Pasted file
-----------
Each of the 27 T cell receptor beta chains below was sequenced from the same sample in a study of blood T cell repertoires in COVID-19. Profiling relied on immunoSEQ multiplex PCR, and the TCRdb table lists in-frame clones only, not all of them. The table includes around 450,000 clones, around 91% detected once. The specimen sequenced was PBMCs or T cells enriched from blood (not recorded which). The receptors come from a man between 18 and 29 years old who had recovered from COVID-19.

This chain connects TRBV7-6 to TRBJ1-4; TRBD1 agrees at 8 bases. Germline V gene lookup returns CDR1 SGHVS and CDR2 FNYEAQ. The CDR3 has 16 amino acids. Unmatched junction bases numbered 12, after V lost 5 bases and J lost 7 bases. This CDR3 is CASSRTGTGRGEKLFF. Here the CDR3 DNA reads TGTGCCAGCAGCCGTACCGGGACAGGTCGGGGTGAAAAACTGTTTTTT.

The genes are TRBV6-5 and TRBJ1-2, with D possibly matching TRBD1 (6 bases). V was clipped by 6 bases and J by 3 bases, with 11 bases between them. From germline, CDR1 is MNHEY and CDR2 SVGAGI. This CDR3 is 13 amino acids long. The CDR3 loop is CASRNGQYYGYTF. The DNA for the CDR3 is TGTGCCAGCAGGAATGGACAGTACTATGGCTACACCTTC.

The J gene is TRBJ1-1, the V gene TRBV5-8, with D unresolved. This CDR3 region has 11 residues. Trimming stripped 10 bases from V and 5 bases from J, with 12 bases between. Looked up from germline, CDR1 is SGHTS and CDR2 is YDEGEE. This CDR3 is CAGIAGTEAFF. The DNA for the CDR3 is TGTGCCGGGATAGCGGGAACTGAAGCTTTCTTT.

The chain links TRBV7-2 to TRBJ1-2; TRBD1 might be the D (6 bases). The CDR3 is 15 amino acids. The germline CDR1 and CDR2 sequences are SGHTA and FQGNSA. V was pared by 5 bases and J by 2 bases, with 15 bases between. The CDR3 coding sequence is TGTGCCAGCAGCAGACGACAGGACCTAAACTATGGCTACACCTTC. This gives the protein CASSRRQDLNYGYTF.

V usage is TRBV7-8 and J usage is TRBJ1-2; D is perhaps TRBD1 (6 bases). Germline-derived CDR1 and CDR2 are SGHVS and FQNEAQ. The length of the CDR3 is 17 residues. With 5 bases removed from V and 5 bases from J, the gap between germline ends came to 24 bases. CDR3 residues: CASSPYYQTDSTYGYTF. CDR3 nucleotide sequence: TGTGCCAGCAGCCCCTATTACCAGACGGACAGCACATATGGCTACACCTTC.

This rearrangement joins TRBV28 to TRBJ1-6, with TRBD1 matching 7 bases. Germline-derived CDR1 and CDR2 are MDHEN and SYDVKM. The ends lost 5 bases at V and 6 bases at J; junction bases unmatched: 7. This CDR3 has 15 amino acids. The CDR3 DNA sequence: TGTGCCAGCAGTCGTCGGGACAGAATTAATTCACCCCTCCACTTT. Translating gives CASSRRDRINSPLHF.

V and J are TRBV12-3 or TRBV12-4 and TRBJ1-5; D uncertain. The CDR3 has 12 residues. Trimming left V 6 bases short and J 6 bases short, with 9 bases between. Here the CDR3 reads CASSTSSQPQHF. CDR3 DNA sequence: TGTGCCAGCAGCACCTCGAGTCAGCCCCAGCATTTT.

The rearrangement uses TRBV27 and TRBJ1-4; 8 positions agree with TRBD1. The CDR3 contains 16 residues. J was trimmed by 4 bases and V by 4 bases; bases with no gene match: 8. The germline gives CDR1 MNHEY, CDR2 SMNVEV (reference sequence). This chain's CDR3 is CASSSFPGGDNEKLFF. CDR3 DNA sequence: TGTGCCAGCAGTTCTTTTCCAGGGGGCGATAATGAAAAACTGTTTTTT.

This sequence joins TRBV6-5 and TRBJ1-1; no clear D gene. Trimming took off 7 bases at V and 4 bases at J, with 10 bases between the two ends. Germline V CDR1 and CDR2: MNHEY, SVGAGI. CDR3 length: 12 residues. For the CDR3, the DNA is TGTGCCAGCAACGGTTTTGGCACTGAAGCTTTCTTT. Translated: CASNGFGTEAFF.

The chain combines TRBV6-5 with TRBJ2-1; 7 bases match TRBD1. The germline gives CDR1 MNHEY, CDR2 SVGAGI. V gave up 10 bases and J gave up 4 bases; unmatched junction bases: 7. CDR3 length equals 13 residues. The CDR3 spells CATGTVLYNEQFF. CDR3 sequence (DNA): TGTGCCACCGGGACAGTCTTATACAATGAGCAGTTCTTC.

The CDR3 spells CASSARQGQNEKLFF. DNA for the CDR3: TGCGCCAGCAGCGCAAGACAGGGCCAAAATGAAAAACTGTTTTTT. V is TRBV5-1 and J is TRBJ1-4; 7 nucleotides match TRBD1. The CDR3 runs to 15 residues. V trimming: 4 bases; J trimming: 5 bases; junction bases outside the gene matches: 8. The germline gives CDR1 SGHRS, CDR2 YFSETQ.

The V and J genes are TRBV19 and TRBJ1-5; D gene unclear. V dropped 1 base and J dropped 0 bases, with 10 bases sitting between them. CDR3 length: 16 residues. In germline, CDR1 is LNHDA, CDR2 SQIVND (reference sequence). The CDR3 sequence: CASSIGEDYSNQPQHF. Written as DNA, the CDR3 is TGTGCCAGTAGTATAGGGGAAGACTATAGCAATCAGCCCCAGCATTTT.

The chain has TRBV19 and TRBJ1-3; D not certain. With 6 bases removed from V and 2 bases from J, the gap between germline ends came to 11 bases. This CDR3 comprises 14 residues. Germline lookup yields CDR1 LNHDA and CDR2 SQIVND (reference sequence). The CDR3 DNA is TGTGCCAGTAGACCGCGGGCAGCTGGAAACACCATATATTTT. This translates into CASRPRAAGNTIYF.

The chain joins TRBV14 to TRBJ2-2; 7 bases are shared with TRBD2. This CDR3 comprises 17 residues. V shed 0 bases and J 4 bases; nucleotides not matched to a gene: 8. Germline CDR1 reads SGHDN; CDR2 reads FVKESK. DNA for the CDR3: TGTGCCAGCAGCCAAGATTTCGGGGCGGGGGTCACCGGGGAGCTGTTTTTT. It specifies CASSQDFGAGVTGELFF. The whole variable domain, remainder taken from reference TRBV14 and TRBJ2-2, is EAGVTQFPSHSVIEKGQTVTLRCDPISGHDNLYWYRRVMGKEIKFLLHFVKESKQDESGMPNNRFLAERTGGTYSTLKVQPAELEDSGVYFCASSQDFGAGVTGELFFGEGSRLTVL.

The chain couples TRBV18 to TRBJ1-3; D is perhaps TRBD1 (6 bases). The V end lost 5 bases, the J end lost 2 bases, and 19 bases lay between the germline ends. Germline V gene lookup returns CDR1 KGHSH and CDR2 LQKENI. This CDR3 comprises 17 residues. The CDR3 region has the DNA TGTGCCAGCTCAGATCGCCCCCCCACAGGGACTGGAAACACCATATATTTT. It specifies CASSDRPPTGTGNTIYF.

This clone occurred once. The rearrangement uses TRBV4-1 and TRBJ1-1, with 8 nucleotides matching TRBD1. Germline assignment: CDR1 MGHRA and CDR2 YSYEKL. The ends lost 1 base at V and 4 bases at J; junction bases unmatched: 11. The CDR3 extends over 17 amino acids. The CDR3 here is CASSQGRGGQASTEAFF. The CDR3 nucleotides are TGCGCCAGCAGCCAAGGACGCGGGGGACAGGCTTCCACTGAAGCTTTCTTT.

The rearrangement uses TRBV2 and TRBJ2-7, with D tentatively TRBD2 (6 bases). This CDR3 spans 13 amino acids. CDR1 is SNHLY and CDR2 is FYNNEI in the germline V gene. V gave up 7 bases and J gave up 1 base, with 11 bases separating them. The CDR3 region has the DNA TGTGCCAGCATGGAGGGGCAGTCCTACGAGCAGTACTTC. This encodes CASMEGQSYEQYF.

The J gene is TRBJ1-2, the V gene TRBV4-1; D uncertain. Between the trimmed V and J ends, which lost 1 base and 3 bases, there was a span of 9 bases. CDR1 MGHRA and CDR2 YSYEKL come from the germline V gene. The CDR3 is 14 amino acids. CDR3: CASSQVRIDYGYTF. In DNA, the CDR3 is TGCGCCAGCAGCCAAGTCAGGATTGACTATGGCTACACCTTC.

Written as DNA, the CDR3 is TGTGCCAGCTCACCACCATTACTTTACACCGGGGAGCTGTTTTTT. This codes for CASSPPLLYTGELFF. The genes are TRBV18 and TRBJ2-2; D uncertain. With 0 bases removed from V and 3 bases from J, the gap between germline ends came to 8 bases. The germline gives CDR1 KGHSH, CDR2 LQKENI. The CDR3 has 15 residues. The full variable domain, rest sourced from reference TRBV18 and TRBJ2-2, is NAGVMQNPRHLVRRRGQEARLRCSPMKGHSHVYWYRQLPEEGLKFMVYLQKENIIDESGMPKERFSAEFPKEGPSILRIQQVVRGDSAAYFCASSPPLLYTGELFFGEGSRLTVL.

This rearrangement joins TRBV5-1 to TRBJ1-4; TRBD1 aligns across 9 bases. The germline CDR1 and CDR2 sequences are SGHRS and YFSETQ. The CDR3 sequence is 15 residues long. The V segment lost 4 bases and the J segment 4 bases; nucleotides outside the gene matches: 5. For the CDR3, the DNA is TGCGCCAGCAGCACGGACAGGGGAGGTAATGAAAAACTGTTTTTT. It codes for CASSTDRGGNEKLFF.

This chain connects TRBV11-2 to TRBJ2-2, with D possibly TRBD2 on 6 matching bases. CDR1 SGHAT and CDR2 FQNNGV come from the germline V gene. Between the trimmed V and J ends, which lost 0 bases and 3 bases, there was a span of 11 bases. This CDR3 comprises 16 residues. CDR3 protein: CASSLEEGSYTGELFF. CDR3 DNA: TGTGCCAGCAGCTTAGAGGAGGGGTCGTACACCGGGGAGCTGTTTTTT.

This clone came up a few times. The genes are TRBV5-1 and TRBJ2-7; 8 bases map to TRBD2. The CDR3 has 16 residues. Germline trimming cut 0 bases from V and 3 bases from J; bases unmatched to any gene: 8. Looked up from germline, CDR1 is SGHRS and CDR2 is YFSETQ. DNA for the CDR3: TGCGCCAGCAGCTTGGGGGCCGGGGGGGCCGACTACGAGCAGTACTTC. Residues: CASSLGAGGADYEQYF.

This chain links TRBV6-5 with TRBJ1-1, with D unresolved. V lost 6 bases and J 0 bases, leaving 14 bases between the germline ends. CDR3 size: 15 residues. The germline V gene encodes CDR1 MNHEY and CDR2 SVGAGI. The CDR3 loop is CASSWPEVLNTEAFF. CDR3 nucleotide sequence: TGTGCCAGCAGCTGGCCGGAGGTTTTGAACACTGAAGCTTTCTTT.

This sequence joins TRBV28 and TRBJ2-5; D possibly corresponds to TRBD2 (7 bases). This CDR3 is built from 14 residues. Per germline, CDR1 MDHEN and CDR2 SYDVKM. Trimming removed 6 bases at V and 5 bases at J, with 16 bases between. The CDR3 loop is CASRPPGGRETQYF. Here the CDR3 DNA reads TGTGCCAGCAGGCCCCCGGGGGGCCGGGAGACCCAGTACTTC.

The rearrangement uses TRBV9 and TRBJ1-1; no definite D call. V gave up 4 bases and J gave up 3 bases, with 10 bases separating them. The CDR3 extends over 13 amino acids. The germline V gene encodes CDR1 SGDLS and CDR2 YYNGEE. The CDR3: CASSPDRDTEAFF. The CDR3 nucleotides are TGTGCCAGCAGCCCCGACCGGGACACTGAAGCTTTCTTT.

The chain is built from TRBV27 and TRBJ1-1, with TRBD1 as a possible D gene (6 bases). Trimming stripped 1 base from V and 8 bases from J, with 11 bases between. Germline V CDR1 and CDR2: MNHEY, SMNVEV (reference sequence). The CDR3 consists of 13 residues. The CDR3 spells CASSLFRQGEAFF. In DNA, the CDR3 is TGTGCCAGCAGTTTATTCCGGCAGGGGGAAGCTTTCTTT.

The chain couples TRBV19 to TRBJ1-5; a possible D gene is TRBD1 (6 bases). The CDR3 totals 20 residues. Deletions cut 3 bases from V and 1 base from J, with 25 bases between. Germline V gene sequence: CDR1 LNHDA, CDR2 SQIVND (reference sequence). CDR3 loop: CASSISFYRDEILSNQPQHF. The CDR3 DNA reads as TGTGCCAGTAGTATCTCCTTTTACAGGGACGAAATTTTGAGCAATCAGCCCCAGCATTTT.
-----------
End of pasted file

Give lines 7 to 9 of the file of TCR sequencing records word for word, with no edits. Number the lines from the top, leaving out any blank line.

This rearrangement joins TRBV28 to TRBJ1-6, with TRBD1 matching 7 bases. Germline-derived CDR1 and CDR2 are MDHEN and SYDVKM. The ends lost 5 bases at V and 6 bases at J; junction bases unmatched: 7. This CDR3 has 15 amino acids. The CDR3 DNA sequence: TGTGCCAGCAGTCGTCGGGACAGAATTAATTCACCCCTCCACTTT. Translating gives CASSRRDRINSPLHF.

V and J are TRBV12-3 or TRBV12-4 and TRBJ1-5; D uncertain. The CDR3 has 12 residues. Trimming left V 6 bases short and J 6 bases short, with 9 bases between. Here the CDR3 reads CASSTSSQPQHF. CDR3 DNA sequence: TGTGCCAGCAGCACCTCGAGTCAGCCCCAGCATTTT.

The rearrangement uses TRBV27 and TRBJ1-4; 8 positions agree with TRBD1. The CDR3 contains 16 residues. J was trimmed by 4 bases and V by 4 bases; bases with no gene match: 8. The germline gives CDR1 MNHEY, CDR2 SMNVEV (reference sequence). This chain's CDR3 is CASSSFPGGDNEKLFF. CDR3 DNA sequence: TGTGCCAGCAGTTCTTTTCCAGGGGGCGATAATGAAAAACTGTTTTTT.